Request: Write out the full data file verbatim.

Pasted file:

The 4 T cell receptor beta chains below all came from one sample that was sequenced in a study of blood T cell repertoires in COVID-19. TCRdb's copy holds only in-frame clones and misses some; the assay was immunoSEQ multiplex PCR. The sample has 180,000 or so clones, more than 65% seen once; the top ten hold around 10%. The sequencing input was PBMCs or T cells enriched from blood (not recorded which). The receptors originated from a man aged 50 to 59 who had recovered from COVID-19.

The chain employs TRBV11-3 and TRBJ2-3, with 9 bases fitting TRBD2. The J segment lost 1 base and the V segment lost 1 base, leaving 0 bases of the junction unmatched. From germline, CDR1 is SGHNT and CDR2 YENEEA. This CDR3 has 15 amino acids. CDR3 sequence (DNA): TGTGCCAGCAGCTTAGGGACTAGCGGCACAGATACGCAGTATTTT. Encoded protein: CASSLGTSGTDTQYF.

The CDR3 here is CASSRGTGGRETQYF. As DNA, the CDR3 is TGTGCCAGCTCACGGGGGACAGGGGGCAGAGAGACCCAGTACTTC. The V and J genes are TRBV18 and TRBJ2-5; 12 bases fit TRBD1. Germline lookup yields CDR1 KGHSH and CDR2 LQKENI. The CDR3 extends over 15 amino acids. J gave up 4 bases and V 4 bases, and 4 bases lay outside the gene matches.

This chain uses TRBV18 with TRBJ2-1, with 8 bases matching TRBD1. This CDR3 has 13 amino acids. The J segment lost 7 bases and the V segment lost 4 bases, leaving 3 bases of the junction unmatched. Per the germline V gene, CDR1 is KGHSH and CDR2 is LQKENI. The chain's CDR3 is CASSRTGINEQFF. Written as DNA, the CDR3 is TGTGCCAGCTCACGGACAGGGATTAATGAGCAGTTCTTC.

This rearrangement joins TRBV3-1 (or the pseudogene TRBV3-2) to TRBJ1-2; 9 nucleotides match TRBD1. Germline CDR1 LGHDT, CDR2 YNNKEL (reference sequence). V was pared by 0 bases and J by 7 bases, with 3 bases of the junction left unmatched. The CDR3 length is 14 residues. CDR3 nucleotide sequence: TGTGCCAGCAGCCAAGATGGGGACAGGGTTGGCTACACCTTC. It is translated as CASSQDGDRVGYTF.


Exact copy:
The 4 T cell receptor beta chains below all came from one sample that was sequenced in a study of blood T cell repertoires in COVID-19. TCRdb's copy holds only in-frame clones and misses some; the assay was immunoSEQ multiplex PCR. The sample has 180,000 or so clones, more than 65% seen once; the top ten hold around 10%. The sequencing input was PBMCs or T cells enriched from blood (not recorded which). The receptors originated from a man aged 50 to 59 who had recovered from COVID-19.

The chain employs TRBV11-3 and TRBJ2-3, with 9 bases fitting TRBD2. The J segment lost 1 base and the V segment lost 1 base, leaving 0 bases of the junction unmatched. From germline, CDR1 is SGHNT and CDR2 YENEEA. This CDR3 has 15 amino acids. CDR3 sequence (DNA): TGTGCCAGCAGCTTAGGGACTAGCGGCACAGATACGCAGTATTTT. Encoded protein: CASSLGTSGTDTQYF.

The CDR3 here is CASSRGTGGRETQYF. As DNA, the CDR3 is TGTGCCAGCTCACGGGGGACAGGGGGCAGAGAGACCCAGTACTTC. The V and J genes are TRBV18 and TRBJ2-5; 12 bases fit TRBD1. Germline lookup yields CDR1 KGHSH and CDR2 LQKENI. The CDR3 extends over 15 amino acids. J gave up 4 bases and V 4 bases, and 4 bases lay outside the gene matches.

This chain uses TRBV18 with TRBJ2-1, with 8 bases matching TRBD1. This CDR3 has 13 amino acids. The J segment lost 7 bases and the V segment lost 4 bases, leaving 3 bases of the junction unmatched. Per the germline V gene, CDR1 is KGHSH and CDR2 is LQKENI. The chain's CDR3 is CASSRTGINEQFF. Written as DNA, the CDR3 is TGTGCCAGCTCACGGACAGGGATTAATGAGCAGTTCTTC.

This rearrangement joins TRBV3-1 (or the pseudogene TRBV3-2) to TRBJ1-2; 9 nucleotides match TRBD1. Germline CDR1 LGHDT, CDR2 YNNKEL (reference sequence). V was pared by 0 bases and J by 7 bases, with 3 bases of the junction left unmatched. The CDR3 length is 14 residues. CDR3 nucleotide sequence: TGTGCCAGCAGCCAAGATGGGGACAGGGTTGGCTACACCTTC. It is translated as CASSQDGDRVGYTF.